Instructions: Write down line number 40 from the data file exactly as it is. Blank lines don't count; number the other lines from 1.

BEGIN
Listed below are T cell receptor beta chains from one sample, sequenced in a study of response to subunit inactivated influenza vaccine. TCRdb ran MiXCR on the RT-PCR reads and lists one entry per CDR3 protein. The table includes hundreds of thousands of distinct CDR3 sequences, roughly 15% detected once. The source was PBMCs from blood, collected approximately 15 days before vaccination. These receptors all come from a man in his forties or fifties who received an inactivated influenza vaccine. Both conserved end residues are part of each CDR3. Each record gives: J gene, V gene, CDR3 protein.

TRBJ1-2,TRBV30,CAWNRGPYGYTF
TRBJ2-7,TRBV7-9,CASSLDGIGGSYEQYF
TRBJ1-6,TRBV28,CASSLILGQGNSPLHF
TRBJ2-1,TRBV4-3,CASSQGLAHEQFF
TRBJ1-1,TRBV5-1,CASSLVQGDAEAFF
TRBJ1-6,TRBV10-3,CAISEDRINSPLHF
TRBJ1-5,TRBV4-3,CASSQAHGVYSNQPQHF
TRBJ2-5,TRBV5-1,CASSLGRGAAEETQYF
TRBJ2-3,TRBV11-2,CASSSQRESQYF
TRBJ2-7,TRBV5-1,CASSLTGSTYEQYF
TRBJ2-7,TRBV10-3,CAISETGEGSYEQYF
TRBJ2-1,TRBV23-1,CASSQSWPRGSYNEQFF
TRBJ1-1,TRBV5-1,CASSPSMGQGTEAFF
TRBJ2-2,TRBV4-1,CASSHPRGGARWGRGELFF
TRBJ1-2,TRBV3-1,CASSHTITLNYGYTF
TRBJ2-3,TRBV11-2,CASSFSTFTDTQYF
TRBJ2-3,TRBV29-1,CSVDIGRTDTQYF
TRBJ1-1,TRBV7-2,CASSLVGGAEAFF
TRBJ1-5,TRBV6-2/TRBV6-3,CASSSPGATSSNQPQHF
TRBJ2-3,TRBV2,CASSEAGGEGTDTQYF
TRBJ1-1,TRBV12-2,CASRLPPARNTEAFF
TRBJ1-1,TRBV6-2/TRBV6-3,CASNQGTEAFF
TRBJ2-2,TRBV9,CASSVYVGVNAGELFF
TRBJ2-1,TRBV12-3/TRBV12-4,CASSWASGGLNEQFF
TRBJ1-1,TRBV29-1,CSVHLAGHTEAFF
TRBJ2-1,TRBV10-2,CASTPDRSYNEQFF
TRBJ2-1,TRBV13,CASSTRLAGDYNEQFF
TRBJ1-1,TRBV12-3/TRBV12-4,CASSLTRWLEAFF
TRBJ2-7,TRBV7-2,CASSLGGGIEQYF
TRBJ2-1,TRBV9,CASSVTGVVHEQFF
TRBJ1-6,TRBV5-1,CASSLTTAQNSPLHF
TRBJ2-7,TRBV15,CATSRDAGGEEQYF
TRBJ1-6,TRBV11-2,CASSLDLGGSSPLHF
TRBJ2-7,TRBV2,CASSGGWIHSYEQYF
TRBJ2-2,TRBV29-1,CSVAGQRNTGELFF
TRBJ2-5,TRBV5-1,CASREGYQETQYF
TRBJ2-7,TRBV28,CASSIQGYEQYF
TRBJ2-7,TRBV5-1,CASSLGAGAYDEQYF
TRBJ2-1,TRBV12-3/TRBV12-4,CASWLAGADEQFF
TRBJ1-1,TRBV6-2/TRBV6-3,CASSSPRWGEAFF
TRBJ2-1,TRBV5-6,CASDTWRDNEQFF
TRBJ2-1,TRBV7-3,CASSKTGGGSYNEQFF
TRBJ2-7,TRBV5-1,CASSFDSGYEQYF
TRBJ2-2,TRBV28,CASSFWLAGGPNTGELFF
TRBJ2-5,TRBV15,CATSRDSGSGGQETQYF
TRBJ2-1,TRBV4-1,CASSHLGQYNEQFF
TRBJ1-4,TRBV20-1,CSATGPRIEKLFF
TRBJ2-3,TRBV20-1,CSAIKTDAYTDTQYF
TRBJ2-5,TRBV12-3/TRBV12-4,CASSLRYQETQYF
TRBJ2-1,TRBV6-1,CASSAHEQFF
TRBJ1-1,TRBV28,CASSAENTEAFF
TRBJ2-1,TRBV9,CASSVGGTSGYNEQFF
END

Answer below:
TRBJ2-1,TRBV12-3/TRBV12-4,CASWLAGADEQFF